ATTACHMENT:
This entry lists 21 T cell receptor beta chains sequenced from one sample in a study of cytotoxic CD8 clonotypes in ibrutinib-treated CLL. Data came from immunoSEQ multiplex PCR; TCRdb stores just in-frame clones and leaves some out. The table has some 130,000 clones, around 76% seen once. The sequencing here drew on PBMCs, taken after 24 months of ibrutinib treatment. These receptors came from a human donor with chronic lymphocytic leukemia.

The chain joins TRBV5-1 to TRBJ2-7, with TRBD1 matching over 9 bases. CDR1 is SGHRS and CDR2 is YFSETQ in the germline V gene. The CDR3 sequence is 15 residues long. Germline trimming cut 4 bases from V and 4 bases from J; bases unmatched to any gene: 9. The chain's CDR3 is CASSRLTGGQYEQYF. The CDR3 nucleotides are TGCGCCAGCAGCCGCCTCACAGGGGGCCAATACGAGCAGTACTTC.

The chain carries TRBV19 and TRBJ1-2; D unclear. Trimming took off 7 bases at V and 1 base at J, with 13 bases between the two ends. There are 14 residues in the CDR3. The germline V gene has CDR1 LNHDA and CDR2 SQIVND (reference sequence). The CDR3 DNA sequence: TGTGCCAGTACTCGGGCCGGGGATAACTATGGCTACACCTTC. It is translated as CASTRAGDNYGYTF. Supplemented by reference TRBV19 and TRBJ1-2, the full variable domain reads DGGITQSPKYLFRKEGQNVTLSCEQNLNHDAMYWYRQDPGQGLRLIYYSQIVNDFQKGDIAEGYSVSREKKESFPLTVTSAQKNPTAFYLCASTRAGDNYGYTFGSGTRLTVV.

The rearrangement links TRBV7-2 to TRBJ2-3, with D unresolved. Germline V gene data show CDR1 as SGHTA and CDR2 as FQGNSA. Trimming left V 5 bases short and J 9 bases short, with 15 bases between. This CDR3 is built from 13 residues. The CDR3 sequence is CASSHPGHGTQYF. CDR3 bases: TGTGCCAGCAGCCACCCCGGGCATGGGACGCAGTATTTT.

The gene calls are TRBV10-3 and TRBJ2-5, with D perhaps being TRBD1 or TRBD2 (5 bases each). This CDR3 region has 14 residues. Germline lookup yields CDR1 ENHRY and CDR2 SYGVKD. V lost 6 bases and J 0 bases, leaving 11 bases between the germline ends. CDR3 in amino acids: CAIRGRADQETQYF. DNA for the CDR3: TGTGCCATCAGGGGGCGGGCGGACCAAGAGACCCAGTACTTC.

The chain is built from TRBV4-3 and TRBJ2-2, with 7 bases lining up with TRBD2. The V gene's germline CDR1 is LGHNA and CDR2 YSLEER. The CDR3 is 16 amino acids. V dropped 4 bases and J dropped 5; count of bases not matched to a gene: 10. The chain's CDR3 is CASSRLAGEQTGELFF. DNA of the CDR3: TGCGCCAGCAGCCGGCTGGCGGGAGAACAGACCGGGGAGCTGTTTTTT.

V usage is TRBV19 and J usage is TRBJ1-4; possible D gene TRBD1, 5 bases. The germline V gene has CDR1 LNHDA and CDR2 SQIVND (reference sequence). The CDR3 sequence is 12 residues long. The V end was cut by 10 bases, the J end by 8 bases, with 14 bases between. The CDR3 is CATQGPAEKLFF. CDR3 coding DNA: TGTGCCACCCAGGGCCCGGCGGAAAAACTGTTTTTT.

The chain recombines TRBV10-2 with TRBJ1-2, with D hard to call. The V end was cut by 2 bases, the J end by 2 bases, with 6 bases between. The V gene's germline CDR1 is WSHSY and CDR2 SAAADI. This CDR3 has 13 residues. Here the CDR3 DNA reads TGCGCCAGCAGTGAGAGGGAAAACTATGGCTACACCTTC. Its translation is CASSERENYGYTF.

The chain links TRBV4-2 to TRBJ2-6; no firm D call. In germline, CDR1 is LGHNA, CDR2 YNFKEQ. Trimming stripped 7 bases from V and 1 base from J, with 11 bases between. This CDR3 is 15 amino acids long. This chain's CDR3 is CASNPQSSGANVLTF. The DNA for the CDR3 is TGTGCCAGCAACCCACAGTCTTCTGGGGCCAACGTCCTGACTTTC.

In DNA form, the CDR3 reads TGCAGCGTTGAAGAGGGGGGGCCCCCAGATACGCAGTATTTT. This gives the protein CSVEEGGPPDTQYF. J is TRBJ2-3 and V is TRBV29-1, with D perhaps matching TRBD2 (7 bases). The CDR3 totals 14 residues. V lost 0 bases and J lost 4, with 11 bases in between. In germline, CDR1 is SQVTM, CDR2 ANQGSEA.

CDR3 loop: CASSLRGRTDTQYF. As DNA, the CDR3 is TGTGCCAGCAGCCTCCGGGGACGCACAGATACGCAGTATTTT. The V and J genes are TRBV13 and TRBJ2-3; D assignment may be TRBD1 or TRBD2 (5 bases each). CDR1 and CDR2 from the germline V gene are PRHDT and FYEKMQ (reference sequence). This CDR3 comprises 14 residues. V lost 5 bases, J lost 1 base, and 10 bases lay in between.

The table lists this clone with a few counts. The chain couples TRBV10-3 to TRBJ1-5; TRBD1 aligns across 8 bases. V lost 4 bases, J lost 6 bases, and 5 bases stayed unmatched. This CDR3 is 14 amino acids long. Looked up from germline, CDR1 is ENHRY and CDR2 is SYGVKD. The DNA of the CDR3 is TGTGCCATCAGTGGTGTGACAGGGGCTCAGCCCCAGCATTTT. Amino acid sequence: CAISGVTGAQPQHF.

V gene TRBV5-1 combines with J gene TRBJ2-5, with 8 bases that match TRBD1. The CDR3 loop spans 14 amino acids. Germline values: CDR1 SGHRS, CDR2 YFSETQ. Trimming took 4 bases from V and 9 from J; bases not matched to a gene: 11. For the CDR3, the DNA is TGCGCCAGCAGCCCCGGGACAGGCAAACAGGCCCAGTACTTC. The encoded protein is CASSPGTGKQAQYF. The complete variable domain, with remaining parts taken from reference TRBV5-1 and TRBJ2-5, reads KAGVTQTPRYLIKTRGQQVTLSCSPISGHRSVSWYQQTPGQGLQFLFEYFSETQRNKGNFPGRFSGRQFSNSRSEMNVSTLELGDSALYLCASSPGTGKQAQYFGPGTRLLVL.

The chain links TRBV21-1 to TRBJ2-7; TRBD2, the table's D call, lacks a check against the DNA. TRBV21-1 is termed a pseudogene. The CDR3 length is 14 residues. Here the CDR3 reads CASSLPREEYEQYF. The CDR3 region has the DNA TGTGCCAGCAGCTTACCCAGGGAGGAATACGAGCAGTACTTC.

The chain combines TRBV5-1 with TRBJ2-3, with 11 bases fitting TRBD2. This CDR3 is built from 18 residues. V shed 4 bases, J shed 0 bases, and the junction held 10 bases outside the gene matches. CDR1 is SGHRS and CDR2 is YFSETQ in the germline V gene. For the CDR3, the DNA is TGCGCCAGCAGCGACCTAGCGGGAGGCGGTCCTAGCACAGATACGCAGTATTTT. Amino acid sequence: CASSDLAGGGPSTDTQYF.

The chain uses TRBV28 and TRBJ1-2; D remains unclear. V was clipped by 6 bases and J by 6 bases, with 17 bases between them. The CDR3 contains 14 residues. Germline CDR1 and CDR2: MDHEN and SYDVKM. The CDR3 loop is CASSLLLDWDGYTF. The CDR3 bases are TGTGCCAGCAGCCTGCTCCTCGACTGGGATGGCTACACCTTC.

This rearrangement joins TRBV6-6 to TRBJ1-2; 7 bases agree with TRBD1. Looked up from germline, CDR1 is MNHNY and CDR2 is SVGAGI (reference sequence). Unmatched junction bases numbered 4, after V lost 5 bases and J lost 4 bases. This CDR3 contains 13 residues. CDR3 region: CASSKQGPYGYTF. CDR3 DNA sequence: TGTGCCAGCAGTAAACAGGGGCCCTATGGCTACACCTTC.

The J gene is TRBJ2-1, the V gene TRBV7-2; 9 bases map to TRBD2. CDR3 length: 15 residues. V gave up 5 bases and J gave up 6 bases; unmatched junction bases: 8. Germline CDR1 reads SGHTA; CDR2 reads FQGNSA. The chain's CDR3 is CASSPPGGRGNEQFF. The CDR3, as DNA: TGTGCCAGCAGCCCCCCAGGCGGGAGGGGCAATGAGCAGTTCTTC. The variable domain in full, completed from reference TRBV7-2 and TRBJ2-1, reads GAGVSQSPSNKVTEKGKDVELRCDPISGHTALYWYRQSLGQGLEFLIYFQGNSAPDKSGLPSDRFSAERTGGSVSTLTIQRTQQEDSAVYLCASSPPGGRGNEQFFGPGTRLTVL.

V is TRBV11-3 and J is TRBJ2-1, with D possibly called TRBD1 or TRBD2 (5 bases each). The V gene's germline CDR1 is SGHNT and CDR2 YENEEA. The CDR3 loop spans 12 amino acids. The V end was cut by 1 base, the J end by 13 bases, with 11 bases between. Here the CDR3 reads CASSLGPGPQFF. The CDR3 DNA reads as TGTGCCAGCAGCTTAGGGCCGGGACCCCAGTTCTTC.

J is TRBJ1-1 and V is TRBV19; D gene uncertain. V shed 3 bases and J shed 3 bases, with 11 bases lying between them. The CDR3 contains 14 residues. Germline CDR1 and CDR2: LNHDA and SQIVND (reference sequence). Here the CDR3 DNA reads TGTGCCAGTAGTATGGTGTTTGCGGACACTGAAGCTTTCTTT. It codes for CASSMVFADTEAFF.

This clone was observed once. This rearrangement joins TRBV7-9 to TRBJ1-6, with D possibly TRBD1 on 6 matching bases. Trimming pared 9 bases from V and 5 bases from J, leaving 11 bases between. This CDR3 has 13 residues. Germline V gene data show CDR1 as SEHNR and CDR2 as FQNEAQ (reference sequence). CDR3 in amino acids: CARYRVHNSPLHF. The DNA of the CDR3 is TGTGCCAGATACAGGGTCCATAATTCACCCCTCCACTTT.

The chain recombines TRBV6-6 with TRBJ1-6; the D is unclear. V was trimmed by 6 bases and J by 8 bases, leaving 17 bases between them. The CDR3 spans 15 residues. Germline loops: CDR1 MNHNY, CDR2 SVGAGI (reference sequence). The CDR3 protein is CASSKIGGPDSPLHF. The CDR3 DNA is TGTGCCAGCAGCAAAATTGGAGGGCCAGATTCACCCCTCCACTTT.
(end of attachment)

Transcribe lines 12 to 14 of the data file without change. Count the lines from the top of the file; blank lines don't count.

The table lists this clone with a few counts. The chain couples TRBV10-3 to TRBJ1-5; TRBD1 aligns across 8 bases. V lost 4 bases, J lost 6 bases, and 5 bases stayed unmatched. This CDR3 is 14 amino acids long. Looked up from germline, CDR1 is ENHRY and CDR2 is SYGVKD. The DNA of the CDR3 is TGTGCCATCAGTGGTGTGACAGGGGCTCAGCCCCAGCATTTT. Amino acid sequence: CAISGVTGAQPQHF.

V gene TRBV5-1 combines with J gene TRBJ2-5, with 8 bases that match TRBD1. The CDR3 loop spans 14 amino acids. Germline values: CDR1 SGHRS, CDR2 YFSETQ. Trimming took 4 bases from V and 9 from J; bases not matched to a gene: 11. For the CDR3, the DNA is TGCGCCAGCAGCCCCGGGACAGGCAAACAGGCCCAGTACTTC. The encoded protein is CASSPGTGKQAQYF. The complete variable domain, with remaining parts taken from reference TRBV5-1 and TRBJ2-5, reads KAGVTQTPRYLIKTRGQQVTLSCSPISGHRSVSWYQQTPGQGLQFLFEYFSETQRNKGNFPGRFSGRQFSNSRSEMNVSTLELGDSALYLCASSPGTGKQAQYFGPGTRLLVL.

The chain links TRBV21-1 to TRBJ2-7; TRBD2, the table's D call, lacks a check against the DNA. TRBV21-1 is termed a pseudogene. The CDR3 length is 14 residues. Here the CDR3 reads CASSLPREEYEQYF. The CDR3 region has the DNA TGTGCCAGCAGCTTACCCAGGGAGGAATACGAGCAGTACTTC.